**[0037]**FIG. 2C captures a situation in which all nodes 20 are connected by links 22 and somewhat contribute to a similar degree to the outputs 16. This architecture is robust to injuries, but does not allow sufficiently for specificity of the output. In other words, every output will be somewhat similar and no real programming is possible.

**[0038]**FIG. 2B describes the scenario of the invention: all nodes 20 are connected, but symmetry breaking in the connectivity 18 allows for weight changes, thus generating controlled network behaviour as characterized here by f(ξ

_{i}(t)).

**[0039]**Since f({ξ

_{i}(t)}) and the symmetry breaking of connectivity are not uniquely related to each other, the same function f(ξ

_{i}(t)) can be realized by various weight changes. In FIG. 2B, two networks are shown hatched at 30 and dotted at 32, respectively, which partially overlap (as shown hatched and dotted at 34). The identical output in output node number 2 can be generated by either the network 30 or the network 32. Such flexibility allows for robustness against errors or lesions.

**[0040]**FIG. 3 shows an evolution over time of initial input conditions. The diagram of FIG. 3 has three axes (q

_{1}, q

_{2}, and q

_{3}for N=3) spanning a space denoted by q

_{1},q

_{2},q

_{3}. A planar surface 40 (m=2) defines a manifold spanned by the variables ξ

_{1}=(ξ

_{1}

^{1},ξ

_{1}

^{2}) of the i-th process. Five initial conditions are plotted and indicated by five respective asterisks. As time evolves, the system's state vector q(t)=(q

_{1}(t),q

_{2}(t),q

_{3}(t)) traces out trajectories which move fast to the manifold. Once on the manifold, the dynamics is slower and the trajectories follow a circular flow within the manifold. Hence the emerging process ξ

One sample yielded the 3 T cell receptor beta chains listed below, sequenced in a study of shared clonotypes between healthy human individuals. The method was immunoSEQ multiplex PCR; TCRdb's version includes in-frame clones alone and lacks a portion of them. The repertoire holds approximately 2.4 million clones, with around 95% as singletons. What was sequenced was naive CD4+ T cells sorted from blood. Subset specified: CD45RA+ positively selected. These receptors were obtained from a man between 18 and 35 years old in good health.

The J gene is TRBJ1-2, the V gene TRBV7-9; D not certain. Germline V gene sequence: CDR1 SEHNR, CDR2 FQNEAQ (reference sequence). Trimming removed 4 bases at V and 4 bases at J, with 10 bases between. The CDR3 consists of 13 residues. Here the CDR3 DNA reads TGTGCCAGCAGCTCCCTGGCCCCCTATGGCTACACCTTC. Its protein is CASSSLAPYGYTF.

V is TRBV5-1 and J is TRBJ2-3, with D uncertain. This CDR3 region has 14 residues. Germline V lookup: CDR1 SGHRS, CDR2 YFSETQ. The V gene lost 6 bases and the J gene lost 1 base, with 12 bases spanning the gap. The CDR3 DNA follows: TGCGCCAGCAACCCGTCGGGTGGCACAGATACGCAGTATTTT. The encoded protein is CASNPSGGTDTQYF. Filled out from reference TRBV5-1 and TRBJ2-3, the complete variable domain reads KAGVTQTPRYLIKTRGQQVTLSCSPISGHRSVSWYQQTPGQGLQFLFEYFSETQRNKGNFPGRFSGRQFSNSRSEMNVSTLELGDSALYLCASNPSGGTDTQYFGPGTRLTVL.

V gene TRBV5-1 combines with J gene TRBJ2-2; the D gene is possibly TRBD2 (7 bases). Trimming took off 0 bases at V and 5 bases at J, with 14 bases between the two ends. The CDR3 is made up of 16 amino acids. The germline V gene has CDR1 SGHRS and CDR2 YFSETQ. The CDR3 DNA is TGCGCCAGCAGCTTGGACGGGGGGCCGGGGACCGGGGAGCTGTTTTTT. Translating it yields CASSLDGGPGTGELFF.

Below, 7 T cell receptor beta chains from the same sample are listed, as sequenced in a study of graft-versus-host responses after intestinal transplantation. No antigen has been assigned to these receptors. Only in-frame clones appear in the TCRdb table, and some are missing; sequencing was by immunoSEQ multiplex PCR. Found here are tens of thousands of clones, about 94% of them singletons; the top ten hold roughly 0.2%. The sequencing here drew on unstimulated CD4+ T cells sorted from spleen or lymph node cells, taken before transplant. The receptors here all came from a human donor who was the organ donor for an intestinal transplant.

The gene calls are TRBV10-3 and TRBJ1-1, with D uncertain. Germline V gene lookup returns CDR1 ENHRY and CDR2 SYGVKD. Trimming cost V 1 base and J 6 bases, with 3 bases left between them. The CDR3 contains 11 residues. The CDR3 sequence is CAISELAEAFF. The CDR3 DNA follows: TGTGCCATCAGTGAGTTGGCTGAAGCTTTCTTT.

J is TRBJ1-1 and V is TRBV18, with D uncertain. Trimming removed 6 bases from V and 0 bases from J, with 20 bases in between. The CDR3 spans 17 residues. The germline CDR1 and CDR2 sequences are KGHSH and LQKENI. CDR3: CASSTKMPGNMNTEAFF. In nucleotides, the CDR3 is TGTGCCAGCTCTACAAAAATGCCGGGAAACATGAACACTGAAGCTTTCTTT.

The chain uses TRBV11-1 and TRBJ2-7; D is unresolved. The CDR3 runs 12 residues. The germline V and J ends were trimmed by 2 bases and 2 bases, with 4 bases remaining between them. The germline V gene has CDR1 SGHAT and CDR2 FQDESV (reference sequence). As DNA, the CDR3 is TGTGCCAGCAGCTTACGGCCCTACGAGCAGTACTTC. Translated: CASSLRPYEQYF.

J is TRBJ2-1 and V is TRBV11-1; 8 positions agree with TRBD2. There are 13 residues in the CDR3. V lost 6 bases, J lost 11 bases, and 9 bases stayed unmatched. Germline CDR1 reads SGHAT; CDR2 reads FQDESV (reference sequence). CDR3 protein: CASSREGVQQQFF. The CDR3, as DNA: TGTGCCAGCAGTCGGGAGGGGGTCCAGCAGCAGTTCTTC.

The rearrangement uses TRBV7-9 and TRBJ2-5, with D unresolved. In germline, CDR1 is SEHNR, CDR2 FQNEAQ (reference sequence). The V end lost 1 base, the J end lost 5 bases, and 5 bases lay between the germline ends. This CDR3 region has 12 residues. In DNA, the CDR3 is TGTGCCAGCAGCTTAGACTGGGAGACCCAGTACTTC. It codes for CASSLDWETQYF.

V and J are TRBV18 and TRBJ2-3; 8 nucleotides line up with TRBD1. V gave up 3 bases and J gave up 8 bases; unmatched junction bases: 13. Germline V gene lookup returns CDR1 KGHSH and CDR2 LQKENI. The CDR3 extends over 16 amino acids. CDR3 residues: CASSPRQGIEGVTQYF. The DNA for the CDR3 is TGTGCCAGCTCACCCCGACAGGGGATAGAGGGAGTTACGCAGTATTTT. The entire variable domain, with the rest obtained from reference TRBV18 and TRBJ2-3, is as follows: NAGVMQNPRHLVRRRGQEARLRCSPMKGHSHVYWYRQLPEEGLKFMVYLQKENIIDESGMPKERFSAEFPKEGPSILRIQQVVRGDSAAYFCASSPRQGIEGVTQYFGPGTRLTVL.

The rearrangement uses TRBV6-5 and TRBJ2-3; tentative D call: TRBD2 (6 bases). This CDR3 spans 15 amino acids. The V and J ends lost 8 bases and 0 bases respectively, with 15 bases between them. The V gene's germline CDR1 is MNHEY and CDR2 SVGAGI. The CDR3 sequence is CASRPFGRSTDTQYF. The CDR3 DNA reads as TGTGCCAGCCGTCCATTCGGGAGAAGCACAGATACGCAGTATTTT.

_{i}(t)) approximates the total network dynamics q(t).

**[0041]**In order to provide a better understanding of the novel process-based architecture of the invention, established notions and terms in state-based computation are compared in the following with the operation of the invention.

**[0042]**A `computation` is the execution of a process as prescribed by equation (3b). It is implemented in the network connectivity for μ≠0.

**[0043]**`Memory` is the ability to recreate the same dynamic process prescribed by the equations (3a) to (3c) and is foremost defined by the symmetry breaking in the connectivity w

_{ij}.

**[0044]**`Encoding` of processes occurs by breaking the connectivity weights such that equation (3c) holds.

**[0045]**`Input` to the network is given as a set of values which will determine the initial conditions for the process to be executed; alternatively, while the process is being executed, these input values can change as a function of time themselves and the process will change accordingly. A metaphor illustrating this could be the following: Two dancers move in a coordinated fashion. One dancer represents the input stream, the other the CPU process. As a function of the first dancer, the second dancer will coordinate his/her dance movements; equivalently, as a function of the behaviour of the input stream, the CPU process will alter its dynamics.

**[0046]**`Output` is the read-out of the network and occurs by extracting ξ

_{i}from the network dynamics q, typically by projecting q onto the adjoint coordinate system of v

_{i}.

**[0047]**WO 2009/037526 is incorporated herein by reference in its entirety.